29 January 2018

Philippe Delerm: Quelque chose en lui de Bartleby (2009)

There's a French expression 'marcher à  côté de ses pompes' that could be translated as 'being in another world', or 'being completely out of it', etc, which would be an adequate description, but by no means entirely accurate: literally, it means 'walking at the side of your shoes', which puts a whole new glow on it. There is quite simply no way that I can think of in English to convey this mind/body, internal/external split in a short expression. To a certain extent, this is what Philippe Delerm's Quelque chose en lui de Bartleby is about.

Arnold Spitzweg is a very likeable character, a kind of everyman, but a loser who is not only happy to be a loser but relishes it: he's not interested in the finer things in life, he's interested in the little things that most people don't even think of, he can spend hours looking at wallpaper hanging loose from a wall, watch a crack in a wall, get his kicks out of not getting kicks. He refuses not exactly in the way that Herman Melville's Bartleby the Scrivener refuses to accept, but just refuses to be normal, to accept conventions. His 'I'd prefer not to' is quiet, as he knows he'd get the sack from his mediocre job if he actually voiced it. Instead, he simply refuses to play the usual social games, the bits of nonsense that make up other people's existences.

If we take those shoes as life itself, he walks at the side of life without completely engaging in it. He moved from Kintzheim, Bas-Rhin, on the death of his parents: he was known by people in the small town, although he trades this recognition for the anonymity of Paris. Arnold might appear to have something of the autistic in him, maybe Asperger's syndrome, a real communication problem, but he recognises that he can't really communicate with most people, that he mainly communicates with himself, but don't we all? Isn't his way of being unconventional merely the way he copes with modern life?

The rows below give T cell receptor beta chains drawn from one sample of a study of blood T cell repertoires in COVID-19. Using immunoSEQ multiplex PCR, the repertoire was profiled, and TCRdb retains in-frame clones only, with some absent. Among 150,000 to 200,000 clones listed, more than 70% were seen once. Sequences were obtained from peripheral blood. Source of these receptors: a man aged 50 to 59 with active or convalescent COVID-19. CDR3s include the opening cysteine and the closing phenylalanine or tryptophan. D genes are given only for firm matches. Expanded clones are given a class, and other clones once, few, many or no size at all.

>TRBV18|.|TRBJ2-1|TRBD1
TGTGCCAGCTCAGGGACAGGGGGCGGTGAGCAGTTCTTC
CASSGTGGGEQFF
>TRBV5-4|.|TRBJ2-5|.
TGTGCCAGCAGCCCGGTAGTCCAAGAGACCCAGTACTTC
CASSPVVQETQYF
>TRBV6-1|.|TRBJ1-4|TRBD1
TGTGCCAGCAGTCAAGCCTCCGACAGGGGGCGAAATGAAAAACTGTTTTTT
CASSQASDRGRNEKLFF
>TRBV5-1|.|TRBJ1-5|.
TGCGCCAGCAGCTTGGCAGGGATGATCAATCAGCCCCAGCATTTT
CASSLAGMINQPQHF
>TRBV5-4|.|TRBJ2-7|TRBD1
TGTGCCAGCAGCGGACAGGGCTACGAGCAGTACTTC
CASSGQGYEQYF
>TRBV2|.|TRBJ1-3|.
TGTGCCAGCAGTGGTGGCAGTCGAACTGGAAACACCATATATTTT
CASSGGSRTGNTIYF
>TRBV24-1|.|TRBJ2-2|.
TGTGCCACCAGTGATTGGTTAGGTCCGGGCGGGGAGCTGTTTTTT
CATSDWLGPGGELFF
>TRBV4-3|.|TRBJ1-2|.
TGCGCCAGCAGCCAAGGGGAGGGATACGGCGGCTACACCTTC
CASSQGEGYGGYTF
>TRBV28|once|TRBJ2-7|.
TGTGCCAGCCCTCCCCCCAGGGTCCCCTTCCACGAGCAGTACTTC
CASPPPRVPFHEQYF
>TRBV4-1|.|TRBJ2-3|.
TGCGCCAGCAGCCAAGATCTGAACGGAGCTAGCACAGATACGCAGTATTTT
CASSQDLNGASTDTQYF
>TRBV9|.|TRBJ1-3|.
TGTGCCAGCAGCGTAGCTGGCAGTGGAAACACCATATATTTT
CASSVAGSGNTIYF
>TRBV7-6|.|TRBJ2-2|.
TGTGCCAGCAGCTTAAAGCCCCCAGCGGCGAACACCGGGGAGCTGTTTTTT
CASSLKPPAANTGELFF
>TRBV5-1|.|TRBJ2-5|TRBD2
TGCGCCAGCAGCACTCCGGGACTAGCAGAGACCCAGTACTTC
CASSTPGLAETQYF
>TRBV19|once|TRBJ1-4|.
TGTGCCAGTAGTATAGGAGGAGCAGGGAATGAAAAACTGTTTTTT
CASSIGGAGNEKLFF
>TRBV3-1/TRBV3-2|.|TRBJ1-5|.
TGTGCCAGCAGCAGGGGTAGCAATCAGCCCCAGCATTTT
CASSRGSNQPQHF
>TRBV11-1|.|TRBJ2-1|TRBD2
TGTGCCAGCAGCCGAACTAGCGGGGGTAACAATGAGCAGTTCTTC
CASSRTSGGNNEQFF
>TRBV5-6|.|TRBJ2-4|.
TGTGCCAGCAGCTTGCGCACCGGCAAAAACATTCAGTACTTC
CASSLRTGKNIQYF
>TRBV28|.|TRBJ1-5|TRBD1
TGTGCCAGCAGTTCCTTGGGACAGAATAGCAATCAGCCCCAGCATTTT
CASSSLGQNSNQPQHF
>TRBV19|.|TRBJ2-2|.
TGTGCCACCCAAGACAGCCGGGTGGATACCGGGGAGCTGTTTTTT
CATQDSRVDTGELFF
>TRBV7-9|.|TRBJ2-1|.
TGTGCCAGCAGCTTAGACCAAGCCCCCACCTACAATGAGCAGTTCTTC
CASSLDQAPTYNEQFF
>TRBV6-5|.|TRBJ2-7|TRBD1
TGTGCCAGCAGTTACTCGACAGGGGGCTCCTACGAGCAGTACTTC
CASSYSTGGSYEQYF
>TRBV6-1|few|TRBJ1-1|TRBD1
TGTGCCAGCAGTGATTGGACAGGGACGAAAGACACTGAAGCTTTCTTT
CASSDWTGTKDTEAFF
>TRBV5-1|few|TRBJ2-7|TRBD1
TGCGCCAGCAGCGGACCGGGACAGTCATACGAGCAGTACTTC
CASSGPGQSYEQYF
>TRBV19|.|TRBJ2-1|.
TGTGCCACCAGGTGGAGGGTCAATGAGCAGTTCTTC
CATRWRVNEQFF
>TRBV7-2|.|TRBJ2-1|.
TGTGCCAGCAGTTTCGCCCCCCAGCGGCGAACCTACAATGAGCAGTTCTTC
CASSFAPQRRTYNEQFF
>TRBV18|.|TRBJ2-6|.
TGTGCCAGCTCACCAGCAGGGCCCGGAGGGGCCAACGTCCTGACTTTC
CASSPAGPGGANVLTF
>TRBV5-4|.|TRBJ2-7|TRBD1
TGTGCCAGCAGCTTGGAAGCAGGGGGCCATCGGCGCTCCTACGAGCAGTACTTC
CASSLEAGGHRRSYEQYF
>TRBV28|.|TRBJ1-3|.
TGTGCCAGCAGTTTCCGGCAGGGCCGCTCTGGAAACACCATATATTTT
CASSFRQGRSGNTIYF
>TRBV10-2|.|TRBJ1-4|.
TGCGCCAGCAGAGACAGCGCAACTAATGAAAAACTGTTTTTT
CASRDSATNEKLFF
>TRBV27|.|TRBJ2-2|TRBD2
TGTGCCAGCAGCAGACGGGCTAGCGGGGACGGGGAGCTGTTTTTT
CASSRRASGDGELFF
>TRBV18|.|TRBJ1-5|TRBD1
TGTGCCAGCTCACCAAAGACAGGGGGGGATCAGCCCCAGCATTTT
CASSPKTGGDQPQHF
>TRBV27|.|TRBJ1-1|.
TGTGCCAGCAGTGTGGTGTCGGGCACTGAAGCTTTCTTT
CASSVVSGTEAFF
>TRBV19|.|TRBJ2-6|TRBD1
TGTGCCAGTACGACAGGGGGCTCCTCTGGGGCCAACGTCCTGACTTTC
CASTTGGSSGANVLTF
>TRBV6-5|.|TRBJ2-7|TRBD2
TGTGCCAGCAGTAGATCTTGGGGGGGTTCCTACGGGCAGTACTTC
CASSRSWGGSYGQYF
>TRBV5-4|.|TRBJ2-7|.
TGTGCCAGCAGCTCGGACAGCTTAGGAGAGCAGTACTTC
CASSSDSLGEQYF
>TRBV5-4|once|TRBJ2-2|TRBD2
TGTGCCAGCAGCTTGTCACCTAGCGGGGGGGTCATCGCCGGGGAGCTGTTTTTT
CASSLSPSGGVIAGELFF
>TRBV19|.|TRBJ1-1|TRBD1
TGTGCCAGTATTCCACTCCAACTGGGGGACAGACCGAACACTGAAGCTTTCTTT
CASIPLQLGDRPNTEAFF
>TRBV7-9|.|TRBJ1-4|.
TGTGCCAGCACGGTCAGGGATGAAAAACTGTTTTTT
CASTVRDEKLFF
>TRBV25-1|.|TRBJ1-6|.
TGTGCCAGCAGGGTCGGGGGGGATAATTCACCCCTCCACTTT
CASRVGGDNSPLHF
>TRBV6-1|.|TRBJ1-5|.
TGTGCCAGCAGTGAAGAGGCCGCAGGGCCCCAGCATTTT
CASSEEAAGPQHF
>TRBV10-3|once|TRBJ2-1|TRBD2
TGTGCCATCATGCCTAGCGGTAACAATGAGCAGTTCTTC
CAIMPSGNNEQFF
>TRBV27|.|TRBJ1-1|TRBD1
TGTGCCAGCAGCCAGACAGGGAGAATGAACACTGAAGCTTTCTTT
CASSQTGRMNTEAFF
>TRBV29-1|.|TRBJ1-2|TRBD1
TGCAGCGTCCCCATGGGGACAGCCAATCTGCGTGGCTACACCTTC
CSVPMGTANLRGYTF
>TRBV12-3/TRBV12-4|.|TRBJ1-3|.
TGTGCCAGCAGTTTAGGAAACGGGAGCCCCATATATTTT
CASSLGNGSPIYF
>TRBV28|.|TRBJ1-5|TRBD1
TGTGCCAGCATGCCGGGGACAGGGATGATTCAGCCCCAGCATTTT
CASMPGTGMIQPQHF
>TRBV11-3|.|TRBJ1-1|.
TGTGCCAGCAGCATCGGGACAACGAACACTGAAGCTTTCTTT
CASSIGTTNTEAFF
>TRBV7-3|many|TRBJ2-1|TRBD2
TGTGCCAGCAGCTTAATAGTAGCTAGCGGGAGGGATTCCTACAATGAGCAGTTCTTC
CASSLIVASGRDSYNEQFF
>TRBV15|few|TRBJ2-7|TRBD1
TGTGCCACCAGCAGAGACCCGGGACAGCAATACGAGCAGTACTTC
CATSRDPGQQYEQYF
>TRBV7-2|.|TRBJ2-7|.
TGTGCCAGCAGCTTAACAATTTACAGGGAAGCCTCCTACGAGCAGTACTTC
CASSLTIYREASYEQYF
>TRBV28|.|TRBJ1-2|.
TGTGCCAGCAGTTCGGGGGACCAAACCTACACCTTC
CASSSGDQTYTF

Certainly his communication is virtual, but again, isn't that a manifestation of modern life today? When he lived with a woman, he disliked the way she came home and automatically switched on music, the way she'd spend hours texting her cousins in the suburbs, people she'd never actually visit, never know.

And then the anti-modern Arnold discovers blogging, a way he can say what he wants, create www.antiaction.com, which unfortunately takes off too well, people start making comments to him, many of them women, but he doesn't reply, just pretends he's talking to himself. But he's asked on a radio show, even though his face is unknown he's recognised by some, so he has to self-censor in order to conceal the identities of people he writes about: in a word he's no longer himself, society is taking over. He refuses a book contract: he isn't made to live outside himself.

My other posts on Philippe Delerm:
Philippe Delerm: Quiproquo
Philippe Delerm: Les Amoureux de l'Hôtel de Ville
Philippe Delerm: La Première Gorgée de bière

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